tl;drIt looks like Apple Mail.app (iOS and OS X) ignores background images you change through media queries unless you define them for every device width on its own.
During the last days I was working on a responsive newsletter for MyGassi to prepare an upcoming mailing campaign. I used INK by ZURB to have a solid base to work on. Of course we wanted to use media queries to provide a good usability on all devices.
After some early testing it looked like Mail.app would ignore the media queries that should deliver smaller background images below a device width of 600px.
Here’s an example for a with the id “smalldogs” I wanted to use to display a smaller image on mobile devices:
But whatever I tried, Mail.app only displayed the original background image for every device width. What confused me even more was, that it worked perfectly in every browser when I resized the windows. My friend and experienced web developer Ludwig Weise then pointed out that Mail.app may prevents the change of an image through media queries because of potential security issues. He recommended that I should define the background image for devices above 600px device width also with an own media query.
That solution worked just perfectly for me. This may helps you to avoid a similar mistake, even if I haven’t found the true reason for this behaviour yet (if you do, please let me know.
Aus einem Tweet mit meiner ersten Meinung zu einem Artikel über Mathias Döpfner im aktuellen SPIEGEL entstand eine etwas längere Twitter-Diskussion rund um das Thema losgelöste Distribution für digitale Inhalte:
tl;dr I wanted to keep track of the coffees I purchased for brewing at home but didn’t find the right solution. So I designed an iPhone App and realised it with the help of Philipp Waldhauer. You can get it here.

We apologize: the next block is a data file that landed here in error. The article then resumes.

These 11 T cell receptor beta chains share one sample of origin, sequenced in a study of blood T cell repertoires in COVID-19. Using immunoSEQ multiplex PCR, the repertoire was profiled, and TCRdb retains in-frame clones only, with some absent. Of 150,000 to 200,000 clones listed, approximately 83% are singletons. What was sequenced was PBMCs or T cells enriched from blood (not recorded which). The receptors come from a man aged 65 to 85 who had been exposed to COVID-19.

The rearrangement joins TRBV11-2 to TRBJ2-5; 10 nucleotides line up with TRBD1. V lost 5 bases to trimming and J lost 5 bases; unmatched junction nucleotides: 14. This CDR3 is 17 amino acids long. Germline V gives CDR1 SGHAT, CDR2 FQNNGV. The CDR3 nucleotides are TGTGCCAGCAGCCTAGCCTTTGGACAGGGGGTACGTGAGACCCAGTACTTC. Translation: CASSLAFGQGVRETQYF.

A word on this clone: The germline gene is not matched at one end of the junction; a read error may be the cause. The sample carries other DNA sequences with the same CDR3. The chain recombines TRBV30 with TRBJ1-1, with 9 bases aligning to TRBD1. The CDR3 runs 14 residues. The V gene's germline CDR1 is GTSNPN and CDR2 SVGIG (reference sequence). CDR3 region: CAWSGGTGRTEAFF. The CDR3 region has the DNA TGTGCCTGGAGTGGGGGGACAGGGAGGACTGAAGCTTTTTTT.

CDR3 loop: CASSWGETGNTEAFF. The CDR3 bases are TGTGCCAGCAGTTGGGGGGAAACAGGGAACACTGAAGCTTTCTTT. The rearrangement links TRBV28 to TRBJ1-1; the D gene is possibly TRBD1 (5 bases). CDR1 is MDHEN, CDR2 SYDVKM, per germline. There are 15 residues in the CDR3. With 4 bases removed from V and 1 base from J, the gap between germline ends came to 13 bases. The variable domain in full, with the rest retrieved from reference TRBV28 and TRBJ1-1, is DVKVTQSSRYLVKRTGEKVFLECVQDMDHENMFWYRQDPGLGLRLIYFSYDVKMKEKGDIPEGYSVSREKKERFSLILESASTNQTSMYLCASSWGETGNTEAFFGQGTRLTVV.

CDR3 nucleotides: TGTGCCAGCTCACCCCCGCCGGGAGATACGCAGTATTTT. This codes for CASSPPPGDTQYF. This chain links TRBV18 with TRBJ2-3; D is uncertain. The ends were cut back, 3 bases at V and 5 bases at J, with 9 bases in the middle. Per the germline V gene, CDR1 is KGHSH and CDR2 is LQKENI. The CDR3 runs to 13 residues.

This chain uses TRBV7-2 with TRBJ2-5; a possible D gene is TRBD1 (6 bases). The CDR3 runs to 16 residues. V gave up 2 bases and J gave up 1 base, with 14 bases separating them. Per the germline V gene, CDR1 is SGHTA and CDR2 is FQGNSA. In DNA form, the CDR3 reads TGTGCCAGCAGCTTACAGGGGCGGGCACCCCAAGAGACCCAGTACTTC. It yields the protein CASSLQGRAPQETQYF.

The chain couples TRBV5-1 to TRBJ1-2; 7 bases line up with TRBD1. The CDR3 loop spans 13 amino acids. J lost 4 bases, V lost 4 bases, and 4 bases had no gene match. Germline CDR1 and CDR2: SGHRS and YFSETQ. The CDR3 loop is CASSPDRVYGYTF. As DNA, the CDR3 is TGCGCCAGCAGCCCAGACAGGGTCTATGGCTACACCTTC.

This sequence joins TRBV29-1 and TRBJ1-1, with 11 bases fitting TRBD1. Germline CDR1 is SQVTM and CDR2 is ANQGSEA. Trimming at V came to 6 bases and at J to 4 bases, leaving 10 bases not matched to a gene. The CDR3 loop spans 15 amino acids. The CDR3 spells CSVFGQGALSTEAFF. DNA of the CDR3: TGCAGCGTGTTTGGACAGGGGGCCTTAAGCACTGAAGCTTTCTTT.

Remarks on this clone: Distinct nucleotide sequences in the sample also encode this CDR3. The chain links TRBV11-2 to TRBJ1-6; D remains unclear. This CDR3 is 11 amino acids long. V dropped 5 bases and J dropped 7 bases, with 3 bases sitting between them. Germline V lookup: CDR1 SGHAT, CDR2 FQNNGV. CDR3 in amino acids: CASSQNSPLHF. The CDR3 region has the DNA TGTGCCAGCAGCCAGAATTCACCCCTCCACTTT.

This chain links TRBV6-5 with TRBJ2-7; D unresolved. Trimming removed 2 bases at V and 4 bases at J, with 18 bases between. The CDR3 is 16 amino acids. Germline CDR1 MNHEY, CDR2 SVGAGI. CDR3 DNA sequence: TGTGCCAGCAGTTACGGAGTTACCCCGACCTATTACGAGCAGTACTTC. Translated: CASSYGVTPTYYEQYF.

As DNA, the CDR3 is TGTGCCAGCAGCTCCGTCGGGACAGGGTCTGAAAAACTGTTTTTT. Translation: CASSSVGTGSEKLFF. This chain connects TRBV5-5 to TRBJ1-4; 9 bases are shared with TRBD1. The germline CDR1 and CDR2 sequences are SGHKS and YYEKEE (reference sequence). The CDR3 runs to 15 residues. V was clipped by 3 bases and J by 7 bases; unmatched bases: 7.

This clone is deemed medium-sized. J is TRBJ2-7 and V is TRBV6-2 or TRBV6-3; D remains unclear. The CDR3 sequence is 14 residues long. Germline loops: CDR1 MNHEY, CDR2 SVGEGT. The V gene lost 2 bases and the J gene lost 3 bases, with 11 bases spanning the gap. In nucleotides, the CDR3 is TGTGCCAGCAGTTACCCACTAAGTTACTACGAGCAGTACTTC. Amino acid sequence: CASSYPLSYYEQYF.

Some months ago I dropped my Nespresso machine for making coffee. I can’t really remember what exactly made me stop using it, but I turned to real “tools” like FrenchPress, Coffee Dripper or Espresso Machine to brew my daily dose of caffeine at home.
As Hamburg offers a huge variety of great coffee roasters, I soon had bought and tried more beans than I could remember. But instead of just writing my purchases down in Evernote or something, I felt like there should be a tool that’s truely dedicated to coffee.
During that time I got my first deeper hands-on experience with Photoshop and started to play around with great templates like the ones from Teehan+Lax to produce first results. The more I was thinking about some kind of coffee app, I saw a real need for it.
At first I created a truely reduced MVP in Photoshop to validate my idea and described it to Philipp Waldhauer, a friended iOS developer. I wanted to start with a real minimum of features and expand the idea step by step once it got live and feedback from users would roll in.
I kept the design close to iOS 7 standard elements because my skills in Photoshop where pretty limited (meanwhile I switched to Sketch) and I wanted to make version 1.0 fast to develop. If the app would become successful, I could add the fancy stuff later on.
In addition I asked Ludwig Weise to create initial icons for displaying the different ways of preparing coffee and he provided some really cool ones.
Thankfully my thoughts where right and the estimated efforts to create version 1.0 of Coffeelog where very reasonable.
During the development stage I tried to stick with my initial design ideas and avoided new adjustments to not delay development at any point. I put my ego and enthusiasm back everytime I discovered some new inspiration which I could imagine for an adapted design of Coffeelog.
Thanks to Philipp we where able to submit Coffeelog for review just before the holidays. Unfortunately, we didn’t made it to the App Store before the freeze and so we had to wait some more days until we have been published by Apple.
I put together a very simple and small landing page in the meantime. As Coffeelog itself isn’t overly complex, I felt like a very reduced website would be the exactly the right thing for it.